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'Why Polls Differ' -- the rebuttal(LA Times Poll)
Sacremento Bee (California Insider) ^
| Dan Weintraub (field poll pdf link)
Posted on 09/16/2003 7:56:01 AM PDT by DodgeRam
Edited on 04/12/2004 5:57:49 PM PDT by Jim Robinson.
(Excerpt) Read more at sacbee.com ...
TOPICS: News/Current Events; Politics/Elections; US: California
KEYWORDS: california; damnlies; lies; mcclintock; methodology; poll; recall; schwarzenegger; statistics
posted on 09/16/2003 7:56:01 AM PDT
It's obvious why polls differ: different pollsters have different agendas. duh.
And here is the link to the detailed rebuttal ( in pdf) -- your link didn't show up as link.
posted on 09/16/2003 9:23:22 AM PDT
(I'm voting for Arnold. Get over it already!)
Here is the pdf copied over -- for ref. It's easier to read in in pdf -- see link in my earlier post.
Field Research Corporation is an Equal Opportunity / Affirmative Action Employer
Embargoed for publication: Tuesday, September 16, 2003
A Different Take on Why Polls Differ
By Mark DiCamillo and Mervin Field
The Los Angeles Times on September 12 in reporting on its latest statewide Times Poll in the recall
election of Governor Gray Davis took the additional step of trying to explain to its readers why its
poll results differed from those of a Field Poll reported earlier in the week. David Lauter bylined
the story, Why Polls Differ.
The Times Poll, conducted September 6-10, reported that 50% of voters said they intended to vote
Yes to recall the Governor, while 47% were taking a No position. By contrast , The Field Poll
survey conducted September 3-7 found 55% intending to vote Yes and 40% on the No side.
There was basic agreement between the two polls with regard to their measures in the candidate
race to replace Davis should he be recalled. Each poll showed Democrat Cruz Bustamante leading
Republican Arnold Schwarzenegger by an identical 30% to 25% margin, although the two polls
differed in respect to the size of the vote for Republican Tom McClintock, who placed third in
both polls. The Times Poll pegged McClintocks support at 18%, while The Field Poll had it at
In attempting to explain the reasons for the differences in the two polls in the recall election,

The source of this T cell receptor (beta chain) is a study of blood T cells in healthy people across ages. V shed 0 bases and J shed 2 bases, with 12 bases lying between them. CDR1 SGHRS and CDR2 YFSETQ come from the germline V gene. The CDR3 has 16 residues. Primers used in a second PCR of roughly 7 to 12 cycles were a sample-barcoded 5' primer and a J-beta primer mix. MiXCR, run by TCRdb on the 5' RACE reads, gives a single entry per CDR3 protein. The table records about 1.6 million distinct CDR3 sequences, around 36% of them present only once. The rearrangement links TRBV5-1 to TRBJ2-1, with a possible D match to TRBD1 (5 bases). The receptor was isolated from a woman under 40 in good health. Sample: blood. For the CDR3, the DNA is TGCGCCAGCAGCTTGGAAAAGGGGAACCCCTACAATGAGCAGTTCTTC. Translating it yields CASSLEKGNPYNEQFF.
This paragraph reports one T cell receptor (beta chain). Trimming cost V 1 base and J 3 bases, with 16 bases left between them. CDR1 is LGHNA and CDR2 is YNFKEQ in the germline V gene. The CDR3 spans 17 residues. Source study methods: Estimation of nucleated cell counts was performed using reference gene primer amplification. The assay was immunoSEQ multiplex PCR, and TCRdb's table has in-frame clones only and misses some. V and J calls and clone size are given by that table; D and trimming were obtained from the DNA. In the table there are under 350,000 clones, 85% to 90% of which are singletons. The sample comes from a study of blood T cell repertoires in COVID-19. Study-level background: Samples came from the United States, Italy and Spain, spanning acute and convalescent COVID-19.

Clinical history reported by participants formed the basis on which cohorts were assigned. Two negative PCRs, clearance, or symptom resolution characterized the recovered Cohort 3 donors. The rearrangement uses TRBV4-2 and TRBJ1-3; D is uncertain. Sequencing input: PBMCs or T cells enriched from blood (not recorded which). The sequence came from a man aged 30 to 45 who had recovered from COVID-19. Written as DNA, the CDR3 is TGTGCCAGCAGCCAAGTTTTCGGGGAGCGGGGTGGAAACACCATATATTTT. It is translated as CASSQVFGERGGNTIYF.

Lauter stated that due to each polls margin of error (+/-3 points applicable to the Times Poll and
+/-4.5 points for The Field Poll), it is possible the lowest range estimate of Yes side support for
the recall from The Field Poll could be overlapping with the highest range estimate of Yes side
support in the Times Poll, inferring that the findings of the two polls were not really so dissimilar.
He also cites the fact that while there was some overlap in the interviewing dates of the two
surveys, The Field Poll started earlier and the Times Poll ended later, and that this also could have
been responsible for some of the variation.
When comparing the results of two polls, the difference in sample size and timing of interviewing
can sometimes account for differences. However, in this case, it appears that other aspects of each
poll need to be considered before invoking these standard explanations.
Differences in ideological classifications
Instead of dwelling on these matters, Lauter focuses his attention on the fact that 38% of the voters
in the Times Poll identified themselves as conservatives, compared to 32% in The Field Poll. He
also points out that 34% of the Times Poll likely voter sample identified themselves as liberal,
compared to 25% in The Field Poll. In respect to the proportion of voters classifying themselves
as moderates (or middle-of the-road) in politics, it was 26% in the Times Poll and 43% in The
He then infers the differences between the polls as being due to differences in the ideological
make-up of each polls likely voter sample. The problem with this argument is that the two polls
go about measuring voters political ideology in very different ways. For over twenty years, The
Field Poll has employed a question sequence devised by the University of Michigan in its National
Election Surveys. The approach asks voters the following set of questions to assess their political
1. Generally speaking, in politics do you consider yourself as conservative, liberal,
middle-of-the-road, or dont you think of yourself in these terms.
2. (IF CONSERVATIVE OR LIBERAL) Do you consider yourself a strong or not very
strong (conservative) (liberal)?
3. (IF DONT THINK IN THESE TERMS OR NO OPINION) If you had to choose would you
consider yourself as being conservative, liberal or middle-of-the-road?
The results from these questions are then combined to place voters on a five-point political
ideology scale: strongly conservative, moderately conservative, middle-of-road, moderately liberal
and strongly liberal.